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List finds smoking worse than thought
Updated: 2004-05-28 14:53

The list of diseases linked to smoking grew longer Thursday. Add acute myeloid leukemia, cancers of the cervix, kidney, pancreas and stomach, abdominal aortic aneurysms, cataracts, periodontitis and pneumonia.

Customer Charles Burgess lights a cigarette as he sits in a bar in downtown Toronto in this Feb. 11, 2003 file photo. Giving the cold shoulder to smokers will take on a new meaning in the frigid Canadian Arctic on June 1, 2004, when the government begins enforcing laws that compel people to puff outside, even in subzero temperatures. [AP Photo]

"We've known for decades that smoking is bad for your health, but this report shows that it's even worse," said Surgeon General Richard Carmona, announcing his first official assessment of the effects of tobacco.

The report said current evidence is not conclusive enough to say smoking causes colorectal cancer, liver cancer, prostate cancer or erectile disfunction. Some research has associated those diseases with smoking, but Carmona said more proof is needed.

The evidence suggests smoking may not cause breast cancer in women but that some women, depending on genetics, may increase their risk of getting it by smoking, the report said.

Diseases previously linked to smoking include cancer of the bladder, esophagus, larynx, lung and mouth. Also tied to smoking was chronic lung disease, chronic heart and cardiovascular disease, osteoporosis, peptic ulcers and reproductive problems.

About 440,000 Americans die of smoking-related diseases each year. The report said more than 12 million people have died from smoking-related diseases in the 40 years since the first surgeon general's report on smoking and health was released in 1964.

That report linked smoking to lung and larynx cancer and chronic bronchitis. Subsequent reports, such as the one released Thursday, have expanded the list of diseases linked to smoking.

Carmona's report said treating smoking-related diseases costs the nation US$75 billion annually. The loss of productivity from smoking is estimated to be US$82 billion annually.

On average, the surgeon general said, smokers die 13 years to 14 years before nonsmokers.

The number of adults who smoke has dropped from about 42 percent in 1965 to about 22 percent in 2002, the last year for which such data is available, according to the surgeon general.

The government has set a goal of 12 percent by 2010, but is having trouble getting the rate to come down as quickly as sought. The smoking rate is declining by less than one-half of a percentage point annually.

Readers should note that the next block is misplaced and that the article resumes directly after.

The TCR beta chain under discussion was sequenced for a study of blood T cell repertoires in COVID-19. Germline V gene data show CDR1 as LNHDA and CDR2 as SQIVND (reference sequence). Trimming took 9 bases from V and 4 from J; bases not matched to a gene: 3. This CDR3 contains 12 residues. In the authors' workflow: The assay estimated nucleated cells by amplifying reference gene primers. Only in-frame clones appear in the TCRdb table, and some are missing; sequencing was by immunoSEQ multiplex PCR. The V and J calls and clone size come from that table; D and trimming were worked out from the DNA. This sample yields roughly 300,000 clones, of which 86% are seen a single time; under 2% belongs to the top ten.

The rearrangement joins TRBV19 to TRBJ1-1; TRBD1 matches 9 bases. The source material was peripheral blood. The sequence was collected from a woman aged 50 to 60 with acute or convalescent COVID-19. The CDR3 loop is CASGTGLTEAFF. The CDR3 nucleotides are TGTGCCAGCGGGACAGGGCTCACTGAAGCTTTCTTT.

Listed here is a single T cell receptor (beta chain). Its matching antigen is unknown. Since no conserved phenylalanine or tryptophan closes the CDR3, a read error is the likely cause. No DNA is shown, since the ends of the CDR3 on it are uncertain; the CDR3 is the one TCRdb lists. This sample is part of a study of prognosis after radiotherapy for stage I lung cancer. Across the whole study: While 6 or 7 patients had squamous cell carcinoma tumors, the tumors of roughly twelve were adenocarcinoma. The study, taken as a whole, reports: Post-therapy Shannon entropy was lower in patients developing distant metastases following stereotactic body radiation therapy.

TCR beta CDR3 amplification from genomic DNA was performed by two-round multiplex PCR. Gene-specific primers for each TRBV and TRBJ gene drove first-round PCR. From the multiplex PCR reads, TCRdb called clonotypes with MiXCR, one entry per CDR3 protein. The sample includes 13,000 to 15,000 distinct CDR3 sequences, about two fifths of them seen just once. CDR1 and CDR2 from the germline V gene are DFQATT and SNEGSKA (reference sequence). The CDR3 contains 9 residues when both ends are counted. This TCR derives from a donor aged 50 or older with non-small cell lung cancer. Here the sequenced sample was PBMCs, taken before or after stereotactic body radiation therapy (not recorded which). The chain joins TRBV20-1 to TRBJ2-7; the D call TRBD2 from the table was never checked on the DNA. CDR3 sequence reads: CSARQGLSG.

Cheryl Healton, president of the anti-smoking American Legacy Foundation, said officials have failed to act on recommendations made by a government-appointed scientific panel last year. Among its proposals was raising the federal tax on cigarettes from 39 cents per pack to US$2.39.

The Bush administration did agree with the proposal to establish a national hot line to counsel smokers. That should be set up next year.

Matthew Myers, president of the Campaign for Tobacco-free Kids, said the surgeon general's report demonstrates the need for the Food and Drug Administration to regulate cigarettes. That has been proposed in Congress.

Carmona said he was briefed on the legislation, which would set strict rules for marketing and manufacturing cigarettes. While he stopped short of endorsing the bill, he said it was "wonderful" that lawmakers were considering it.

Health and Human Services Secretary Tommy Thompson has said he thinks tobacco ought to be regulated.

When U.S. President Bush asked recently if he thinks more regulation of the industry is needed, he reaffirmed his position that the emphasis ought to be on preventing teenagers from smoking.

The administration recently signed a treaty that would put new restrictions on cigarette manufactures worldwide. Public health officials complain that the administration has not yet submitted the treaty to the Senate for ratification.

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